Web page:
Thanks for the article! I remember seen the homeless under bridges back in the early 1980s when I arrived in Silicon Valley. It made no sense back then and it makes no sense now. I could not reconcile the image of multi million dollar buildings next to the homeless encampments. I walk the trails around downtown San Jose and into Los Gatos and it is clear that the number of homeless has increased during this long economic unrecovery.
That's not how I feel but how I felt when I was homeless as a teenager (long before I put myself through college for my BSEE by working full time). Those who reached out to help me had little more then myself. Unfortunetly, I have a very cynical view of human nature based on my experiances.
Since then, when I stop at a panhandler or homeless person, I look them in the eye and talk to them as if they were my friend, I won't turn away and pretend they weren't there. While many have mental health problems, and some even enjoy the freedom of the lifestyle they live, I'm sure most would rather be given some help to be able to help them selves out of thier situation.
I wish I could do more then my holiday excursions to dontate to food pantries and what not, as someone touched on. There but for the grace of god go I...
Thanks for the article. Another solution would be for the companies to actually hire the folks that clean, maintain, etc. and pay them a living wage as you suggest and whadda ya know...maybe even benefits !
krisi asked (perhaps facetiously): ...why would you want to pay decent wages if you don't have to?
Companies do have to pay decent wages if they want customers out there who can buy their products. People who don't even have enough for necessities aren't going to be able to afford your useless gewgaws. Relying on your competitors to pay decent wages so their employees can buy your products doesn't work if all companies do the same thing.
Not sure whether I buy this...when I go to to the store to buy a T-shirt or an iPhone I don't really think about cleaning lady in California that sweeps floors at Apple or a guy in China that is involved in producting that particular product...I look at the performance and price, and the lower the price is typically the better ;-)
True, that worked at the time...not anymore...silicon valley will not benefit from paying higher salaries to non-essential workers...and most people around the world can already afford to buy a cell phone
The model we seem to have in North America is to make as much money as you can, evn by exploiting others, and then maybe give up some part of it thru charity
The time has nothing to do with it, the place does. One could argue that the concept is working well in China as more and more people are able to afford domestically made (for China) goods that would previously be considered luxuries.
A good read is "Why Nations Fail". It's not definitive, but it a good thinking piece.
Making money is good, and should be the goal of companies. No money, no company. Companies though out of necessity focus on short term goals. Truly long term goals have been field of goverments.
So, can one argue it is the fault of companies, or that of government without the vision, goals, and political tools to achieve the national long term growth expected .... or the undue influence of one on the other resulting in failure of long term goals?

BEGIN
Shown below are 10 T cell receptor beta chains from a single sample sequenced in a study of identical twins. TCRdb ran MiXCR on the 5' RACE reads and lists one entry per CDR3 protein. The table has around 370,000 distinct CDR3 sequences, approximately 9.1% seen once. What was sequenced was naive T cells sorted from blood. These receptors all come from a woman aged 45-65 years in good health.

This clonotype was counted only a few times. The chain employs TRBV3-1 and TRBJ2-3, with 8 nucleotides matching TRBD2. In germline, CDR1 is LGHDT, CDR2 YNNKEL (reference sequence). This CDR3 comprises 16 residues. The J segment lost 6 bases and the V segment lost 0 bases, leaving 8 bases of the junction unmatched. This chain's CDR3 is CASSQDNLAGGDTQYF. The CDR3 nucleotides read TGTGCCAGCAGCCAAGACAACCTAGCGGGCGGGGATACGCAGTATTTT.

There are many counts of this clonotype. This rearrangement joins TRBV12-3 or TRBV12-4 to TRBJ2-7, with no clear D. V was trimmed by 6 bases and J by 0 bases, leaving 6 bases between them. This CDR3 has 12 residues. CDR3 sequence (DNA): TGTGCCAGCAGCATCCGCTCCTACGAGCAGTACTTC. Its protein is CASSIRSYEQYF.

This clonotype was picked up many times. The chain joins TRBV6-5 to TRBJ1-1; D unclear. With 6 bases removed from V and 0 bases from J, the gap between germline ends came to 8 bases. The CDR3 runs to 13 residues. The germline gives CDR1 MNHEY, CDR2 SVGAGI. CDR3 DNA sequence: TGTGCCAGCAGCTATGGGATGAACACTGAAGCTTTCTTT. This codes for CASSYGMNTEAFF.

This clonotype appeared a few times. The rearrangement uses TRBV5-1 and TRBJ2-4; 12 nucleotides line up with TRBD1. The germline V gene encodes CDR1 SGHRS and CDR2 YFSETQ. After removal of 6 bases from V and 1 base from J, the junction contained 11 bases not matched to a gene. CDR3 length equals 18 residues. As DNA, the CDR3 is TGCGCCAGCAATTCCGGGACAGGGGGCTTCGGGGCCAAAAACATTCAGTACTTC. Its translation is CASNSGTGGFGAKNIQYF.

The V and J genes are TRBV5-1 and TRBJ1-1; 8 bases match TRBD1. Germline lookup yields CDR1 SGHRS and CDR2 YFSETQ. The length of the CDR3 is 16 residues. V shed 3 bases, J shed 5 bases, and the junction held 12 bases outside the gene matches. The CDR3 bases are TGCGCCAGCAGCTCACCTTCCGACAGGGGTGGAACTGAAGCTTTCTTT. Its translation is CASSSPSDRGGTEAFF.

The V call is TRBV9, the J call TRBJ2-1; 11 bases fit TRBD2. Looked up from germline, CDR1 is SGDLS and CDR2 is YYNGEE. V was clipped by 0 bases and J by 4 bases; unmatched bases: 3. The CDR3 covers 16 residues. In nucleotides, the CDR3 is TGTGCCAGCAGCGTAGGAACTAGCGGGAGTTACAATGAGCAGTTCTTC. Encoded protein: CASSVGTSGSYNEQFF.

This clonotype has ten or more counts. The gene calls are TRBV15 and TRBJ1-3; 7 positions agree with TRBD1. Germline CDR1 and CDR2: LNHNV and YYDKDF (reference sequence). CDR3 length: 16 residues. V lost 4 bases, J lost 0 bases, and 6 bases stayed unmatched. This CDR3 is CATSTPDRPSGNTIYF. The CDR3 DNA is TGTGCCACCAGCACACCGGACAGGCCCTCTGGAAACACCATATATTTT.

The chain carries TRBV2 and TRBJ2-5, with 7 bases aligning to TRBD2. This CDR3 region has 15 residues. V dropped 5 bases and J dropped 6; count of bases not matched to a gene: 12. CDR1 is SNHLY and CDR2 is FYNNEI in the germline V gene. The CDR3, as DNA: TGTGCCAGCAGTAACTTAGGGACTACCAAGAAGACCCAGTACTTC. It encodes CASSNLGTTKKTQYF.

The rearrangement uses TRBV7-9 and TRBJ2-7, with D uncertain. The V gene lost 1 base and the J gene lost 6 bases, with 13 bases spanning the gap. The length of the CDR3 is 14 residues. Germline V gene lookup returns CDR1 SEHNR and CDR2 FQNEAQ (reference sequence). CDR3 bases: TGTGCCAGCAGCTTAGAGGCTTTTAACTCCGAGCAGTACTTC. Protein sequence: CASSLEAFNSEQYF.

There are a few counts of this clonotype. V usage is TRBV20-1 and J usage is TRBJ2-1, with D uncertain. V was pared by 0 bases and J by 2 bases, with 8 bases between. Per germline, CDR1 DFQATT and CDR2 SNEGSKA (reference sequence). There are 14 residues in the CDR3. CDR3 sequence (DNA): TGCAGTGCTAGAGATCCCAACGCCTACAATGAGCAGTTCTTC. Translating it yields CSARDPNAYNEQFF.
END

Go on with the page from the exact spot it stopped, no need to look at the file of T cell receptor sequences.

thank you Jeff, good point...I think it is hard to blame the companies, they are profit driven, and they have to be...I would blame the government which should be trying to make the society more just...Kris
Rick, this is a big problem in Silicon Valley. What many technies fail to realize is that most of us are one terrible illness or bad decision decision away from living in the Jungle.
Sunnyvale Community Services and Sunnyvale Rotary have been working to tackle the homelessness issue for years. If you want, I can put you in touch with Marie Bernard, the executive director of Sunnyvale Community Services.
KurtShuler you are so right on this one, it only takes a bad decision or two to end up homeless in Silicon Valley. I do know of one person who is an immigrant going thru this. He recently returned to his native country after several people raised funds for his travel. Not all educated immigrant's story is a sucessful one and we hear almost nothing about those.
One of the most effective and active organizations in Silicon Valley devoted to the poor, elderly and diasadvantged is the Community Services Agency in Menlo Park. They can be found at csacares dot org. (The spam blocker prevents me from posting the web address) They have an outstanding staff that works tirelessly of behalf of those most in need. Thier Exec Director is Tom Myers, son of long time SEMI president Stan Myers. They deserve all your support.
On my last visit to San Francisco (March 2014), I didn't expect to see so many homeless walking the streets. The numbers were staggering. We don't see that on the east coast so much anymore at least not in Boston and New York.
30 years ago, I would have never walked through Times Square, especially at night. Today, I feel perfectly safe. The same goes for the area of downtown Boston formerly known as The Combat Zone. Today, the old abandoned theaters have been renovated and people go to shows there every day.
"... as few as 1% and 3% of the employees at many of Silicon Valley's top tech firms are black or Hispanic, ... contractor companies ... are made up predominantly of people of color." I wonder where many shades of color among people of Asian origin would fit in this picture, and what the distribution of color is among those who camp there. Does any solution to the homeless problem have to involve color?
A Book For All Reasons Bernard Cole1 Comment Robert Oshana's recent book "Software Engineering for Embedded Systems (Newnes/Elsevier)," written and edited with Mark Kraeling, is a 'book for all reasons.' At almost 1,200 pages, it ...